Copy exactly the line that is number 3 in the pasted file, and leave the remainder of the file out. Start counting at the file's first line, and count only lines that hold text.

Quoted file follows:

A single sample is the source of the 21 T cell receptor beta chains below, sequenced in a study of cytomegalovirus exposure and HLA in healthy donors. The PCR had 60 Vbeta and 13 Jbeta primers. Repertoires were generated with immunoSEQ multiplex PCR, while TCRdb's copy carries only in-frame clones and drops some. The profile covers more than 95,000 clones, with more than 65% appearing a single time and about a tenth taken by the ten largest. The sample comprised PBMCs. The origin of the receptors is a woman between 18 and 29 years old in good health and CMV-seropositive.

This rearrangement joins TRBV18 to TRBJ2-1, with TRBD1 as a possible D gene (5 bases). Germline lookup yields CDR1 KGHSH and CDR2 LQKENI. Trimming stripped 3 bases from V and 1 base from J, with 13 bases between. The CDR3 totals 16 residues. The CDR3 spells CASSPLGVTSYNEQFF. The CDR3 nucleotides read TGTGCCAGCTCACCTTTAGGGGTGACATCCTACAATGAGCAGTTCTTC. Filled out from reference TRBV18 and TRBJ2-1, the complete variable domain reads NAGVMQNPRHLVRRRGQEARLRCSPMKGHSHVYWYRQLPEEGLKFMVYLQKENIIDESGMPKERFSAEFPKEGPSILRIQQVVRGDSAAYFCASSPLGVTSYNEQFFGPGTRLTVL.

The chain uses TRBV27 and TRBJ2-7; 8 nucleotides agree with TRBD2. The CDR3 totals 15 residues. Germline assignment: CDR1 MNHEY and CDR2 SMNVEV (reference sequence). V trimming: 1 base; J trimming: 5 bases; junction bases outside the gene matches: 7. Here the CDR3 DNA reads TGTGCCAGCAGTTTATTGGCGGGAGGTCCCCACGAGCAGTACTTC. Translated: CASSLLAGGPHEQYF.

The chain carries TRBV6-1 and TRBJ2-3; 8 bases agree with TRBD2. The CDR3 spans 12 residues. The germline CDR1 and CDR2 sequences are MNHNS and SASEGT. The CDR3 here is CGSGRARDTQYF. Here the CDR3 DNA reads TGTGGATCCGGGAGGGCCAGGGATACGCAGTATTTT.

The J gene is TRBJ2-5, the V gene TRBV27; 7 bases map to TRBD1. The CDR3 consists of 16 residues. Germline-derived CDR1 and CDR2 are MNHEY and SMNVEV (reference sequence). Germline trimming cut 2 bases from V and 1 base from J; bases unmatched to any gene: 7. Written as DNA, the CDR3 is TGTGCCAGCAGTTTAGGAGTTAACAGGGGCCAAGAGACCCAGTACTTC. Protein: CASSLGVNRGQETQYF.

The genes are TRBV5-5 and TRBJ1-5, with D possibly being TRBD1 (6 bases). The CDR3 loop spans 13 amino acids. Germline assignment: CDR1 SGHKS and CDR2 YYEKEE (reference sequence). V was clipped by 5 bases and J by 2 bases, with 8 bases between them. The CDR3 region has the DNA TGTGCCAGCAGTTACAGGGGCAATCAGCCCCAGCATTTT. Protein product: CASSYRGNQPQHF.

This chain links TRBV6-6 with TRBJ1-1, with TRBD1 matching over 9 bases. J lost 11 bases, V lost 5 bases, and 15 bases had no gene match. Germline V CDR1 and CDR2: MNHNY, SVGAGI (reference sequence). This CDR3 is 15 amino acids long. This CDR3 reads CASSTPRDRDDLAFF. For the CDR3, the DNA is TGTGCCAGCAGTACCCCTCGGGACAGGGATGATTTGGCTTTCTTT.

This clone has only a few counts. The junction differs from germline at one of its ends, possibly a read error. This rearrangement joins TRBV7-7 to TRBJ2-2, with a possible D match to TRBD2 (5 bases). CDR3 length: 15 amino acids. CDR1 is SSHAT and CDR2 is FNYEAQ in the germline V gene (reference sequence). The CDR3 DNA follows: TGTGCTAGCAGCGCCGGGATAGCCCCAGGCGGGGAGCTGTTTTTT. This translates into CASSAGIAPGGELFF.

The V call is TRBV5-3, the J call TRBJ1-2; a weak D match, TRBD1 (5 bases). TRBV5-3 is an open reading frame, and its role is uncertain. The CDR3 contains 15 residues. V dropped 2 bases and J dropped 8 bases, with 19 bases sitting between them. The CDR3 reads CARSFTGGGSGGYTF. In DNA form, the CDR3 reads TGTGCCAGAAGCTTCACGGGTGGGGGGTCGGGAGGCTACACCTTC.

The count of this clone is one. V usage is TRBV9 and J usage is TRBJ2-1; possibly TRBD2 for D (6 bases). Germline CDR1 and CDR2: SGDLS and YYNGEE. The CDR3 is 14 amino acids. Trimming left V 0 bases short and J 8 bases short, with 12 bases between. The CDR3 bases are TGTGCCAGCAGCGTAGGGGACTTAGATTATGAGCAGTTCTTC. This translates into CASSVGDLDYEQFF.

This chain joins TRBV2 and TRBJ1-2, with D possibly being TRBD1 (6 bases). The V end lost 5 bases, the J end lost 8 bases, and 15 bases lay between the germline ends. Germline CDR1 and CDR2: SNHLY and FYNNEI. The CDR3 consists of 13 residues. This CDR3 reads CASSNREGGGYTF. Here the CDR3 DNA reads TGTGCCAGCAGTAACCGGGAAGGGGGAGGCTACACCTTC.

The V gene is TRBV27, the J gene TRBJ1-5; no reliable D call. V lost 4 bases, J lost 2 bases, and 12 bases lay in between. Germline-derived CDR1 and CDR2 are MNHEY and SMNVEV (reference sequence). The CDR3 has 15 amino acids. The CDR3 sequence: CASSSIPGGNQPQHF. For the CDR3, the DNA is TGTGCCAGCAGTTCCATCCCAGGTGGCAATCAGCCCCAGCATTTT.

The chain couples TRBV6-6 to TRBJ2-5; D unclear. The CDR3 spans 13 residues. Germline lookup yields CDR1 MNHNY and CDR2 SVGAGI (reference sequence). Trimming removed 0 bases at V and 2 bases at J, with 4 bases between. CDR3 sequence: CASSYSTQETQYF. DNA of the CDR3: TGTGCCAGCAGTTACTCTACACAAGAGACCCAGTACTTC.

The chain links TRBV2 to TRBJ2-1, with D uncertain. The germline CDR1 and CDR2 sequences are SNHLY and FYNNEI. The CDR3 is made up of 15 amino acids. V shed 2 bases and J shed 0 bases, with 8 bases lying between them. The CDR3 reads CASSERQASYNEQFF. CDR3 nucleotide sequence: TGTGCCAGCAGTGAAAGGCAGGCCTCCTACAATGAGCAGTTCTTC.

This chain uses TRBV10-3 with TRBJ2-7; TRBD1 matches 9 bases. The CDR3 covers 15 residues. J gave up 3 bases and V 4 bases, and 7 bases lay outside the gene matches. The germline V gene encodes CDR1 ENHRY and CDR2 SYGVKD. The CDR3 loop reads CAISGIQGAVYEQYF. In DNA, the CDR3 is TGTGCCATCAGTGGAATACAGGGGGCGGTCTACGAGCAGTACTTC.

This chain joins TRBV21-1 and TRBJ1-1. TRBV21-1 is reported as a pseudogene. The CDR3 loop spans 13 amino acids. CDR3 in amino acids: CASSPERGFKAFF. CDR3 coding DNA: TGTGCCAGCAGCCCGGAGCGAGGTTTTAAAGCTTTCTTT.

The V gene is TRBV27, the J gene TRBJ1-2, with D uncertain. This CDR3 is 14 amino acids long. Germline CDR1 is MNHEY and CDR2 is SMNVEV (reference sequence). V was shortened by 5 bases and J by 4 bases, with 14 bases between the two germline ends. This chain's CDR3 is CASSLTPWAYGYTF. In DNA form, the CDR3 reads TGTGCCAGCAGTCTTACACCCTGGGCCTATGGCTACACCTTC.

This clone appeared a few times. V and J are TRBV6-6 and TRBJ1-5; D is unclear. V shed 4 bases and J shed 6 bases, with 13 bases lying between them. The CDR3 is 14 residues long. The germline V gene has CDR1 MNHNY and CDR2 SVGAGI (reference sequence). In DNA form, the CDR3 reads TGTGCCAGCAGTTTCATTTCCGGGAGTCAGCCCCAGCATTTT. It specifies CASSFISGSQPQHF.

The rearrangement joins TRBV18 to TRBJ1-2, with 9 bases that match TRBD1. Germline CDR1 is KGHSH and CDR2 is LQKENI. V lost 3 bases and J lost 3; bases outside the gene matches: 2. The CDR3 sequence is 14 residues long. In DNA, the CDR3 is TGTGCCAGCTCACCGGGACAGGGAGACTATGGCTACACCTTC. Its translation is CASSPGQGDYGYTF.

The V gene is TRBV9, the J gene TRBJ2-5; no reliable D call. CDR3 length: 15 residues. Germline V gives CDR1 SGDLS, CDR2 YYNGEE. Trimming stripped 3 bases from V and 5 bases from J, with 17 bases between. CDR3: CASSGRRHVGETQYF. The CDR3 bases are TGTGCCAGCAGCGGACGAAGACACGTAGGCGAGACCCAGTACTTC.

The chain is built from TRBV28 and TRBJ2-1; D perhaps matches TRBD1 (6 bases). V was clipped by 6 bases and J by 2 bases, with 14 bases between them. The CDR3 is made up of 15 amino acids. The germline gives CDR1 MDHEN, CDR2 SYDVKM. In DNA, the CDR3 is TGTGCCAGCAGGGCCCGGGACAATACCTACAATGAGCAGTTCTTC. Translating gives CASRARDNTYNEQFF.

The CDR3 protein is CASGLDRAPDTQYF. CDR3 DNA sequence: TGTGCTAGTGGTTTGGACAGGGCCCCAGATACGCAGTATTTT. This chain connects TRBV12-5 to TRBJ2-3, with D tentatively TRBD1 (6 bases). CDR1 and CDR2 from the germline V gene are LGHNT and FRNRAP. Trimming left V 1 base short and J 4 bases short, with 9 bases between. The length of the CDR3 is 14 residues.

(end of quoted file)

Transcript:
The chain uses TRBV27 and TRBJ2-7; 8 nucleotides agree with TRBD2. The CDR3 totals 15 residues. Germline assignment: CDR1 MNHEY and CDR2 SMNVEV (reference sequence). V trimming: 1 base; J trimming: 5 bases; junction bases outside the gene matches: 7. Here the CDR3 DNA reads TGTGCCAGCAGTTTATTGGCGGGAGGTCCCCACGAGCAGTACTTC. Translated: CASSLLAGGPHEQYF.